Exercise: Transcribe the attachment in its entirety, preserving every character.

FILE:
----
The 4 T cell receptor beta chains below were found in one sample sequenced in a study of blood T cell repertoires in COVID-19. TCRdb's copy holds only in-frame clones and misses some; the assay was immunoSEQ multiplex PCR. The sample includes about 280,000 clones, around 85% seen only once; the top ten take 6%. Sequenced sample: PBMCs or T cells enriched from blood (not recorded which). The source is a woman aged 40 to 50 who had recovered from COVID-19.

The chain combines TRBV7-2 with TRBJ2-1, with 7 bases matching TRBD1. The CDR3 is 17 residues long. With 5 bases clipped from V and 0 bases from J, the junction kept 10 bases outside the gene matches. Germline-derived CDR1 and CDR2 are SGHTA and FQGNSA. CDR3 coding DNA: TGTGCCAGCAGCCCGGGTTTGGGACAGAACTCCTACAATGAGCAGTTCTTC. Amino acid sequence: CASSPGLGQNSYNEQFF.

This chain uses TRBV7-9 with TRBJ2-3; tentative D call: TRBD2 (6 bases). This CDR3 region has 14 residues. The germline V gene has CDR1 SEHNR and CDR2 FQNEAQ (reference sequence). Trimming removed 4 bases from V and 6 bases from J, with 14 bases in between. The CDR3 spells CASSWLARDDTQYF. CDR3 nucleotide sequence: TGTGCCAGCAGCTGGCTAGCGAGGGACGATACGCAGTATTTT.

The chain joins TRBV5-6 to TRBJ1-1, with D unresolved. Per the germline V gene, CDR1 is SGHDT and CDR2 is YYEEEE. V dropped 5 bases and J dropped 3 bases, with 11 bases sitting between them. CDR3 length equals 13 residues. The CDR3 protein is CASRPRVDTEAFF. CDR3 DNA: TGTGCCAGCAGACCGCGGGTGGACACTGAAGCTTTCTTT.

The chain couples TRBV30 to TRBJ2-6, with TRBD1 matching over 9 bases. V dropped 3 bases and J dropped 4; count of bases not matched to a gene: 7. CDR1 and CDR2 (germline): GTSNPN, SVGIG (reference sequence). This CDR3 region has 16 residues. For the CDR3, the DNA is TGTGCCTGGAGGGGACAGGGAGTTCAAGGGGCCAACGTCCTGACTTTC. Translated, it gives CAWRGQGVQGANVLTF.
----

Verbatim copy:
The 4 T cell receptor beta chains below were found in one sample sequenced in a study of blood T cell repertoires in COVID-19. TCRdb's copy holds only in-frame clones and misses some; the assay was immunoSEQ multiplex PCR. The sample includes about 280,000 clones, around 85% seen only once; the top ten take 6%. Sequenced sample: PBMCs or T cells enriched from blood (not recorded which). The source is a woman aged 40 to 50 who had recovered from COVID-19.

The chain combines TRBV7-2 with TRBJ2-1, with 7 bases matching TRBD1. The CDR3 is 17 residues long. With 5 bases clipped from V and 0 bases from J, the junction kept 10 bases outside the gene matches. Germline-derived CDR1 and CDR2 are SGHTA and FQGNSA. CDR3 coding DNA: TGTGCCAGCAGCCCGGGTTTGGGACAGAACTCCTACAATGAGCAGTTCTTC. Amino acid sequence: CASSPGLGQNSYNEQFF.

This chain uses TRBV7-9 with TRBJ2-3; tentative D call: TRBD2 (6 bases). This CDR3 region has 14 residues. The germline V gene has CDR1 SEHNR and CDR2 FQNEAQ (reference sequence). Trimming removed 4 bases from V and 6 bases from J, with 14 bases in between. The CDR3 spells CASSWLARDDTQYF. CDR3 nucleotide sequence: TGTGCCAGCAGCTGGCTAGCGAGGGACGATACGCAGTATTTT.

The chain joins TRBV5-6 to TRBJ1-1, with D unresolved. Per the germline V gene, CDR1 is SGHDT and CDR2 is YYEEEE. V dropped 5 bases and J dropped 3 bases, with 11 bases sitting between them. CDR3 length equals 13 residues. The CDR3 protein is CASRPRVDTEAFF. CDR3 DNA: TGTGCCAGCAGACCGCGGGTGGACACTGAAGCTTTCTTT.

The chain couples TRBV30 to TRBJ2-6, with TRBD1 matching over 9 bases. V dropped 3 bases and J dropped 4; count of bases not matched to a gene: 7. CDR1 and CDR2 (germline): GTSNPN, SVGIG (reference sequence). This CDR3 region has 16 residues. For the CDR3, the DNA is TGTGCCTGGAGGGGACAGGGAGTTCAAGGGGCCAACGTCCTGACTTTC. Translated, it gives CAWRGQGVQGANVLTF.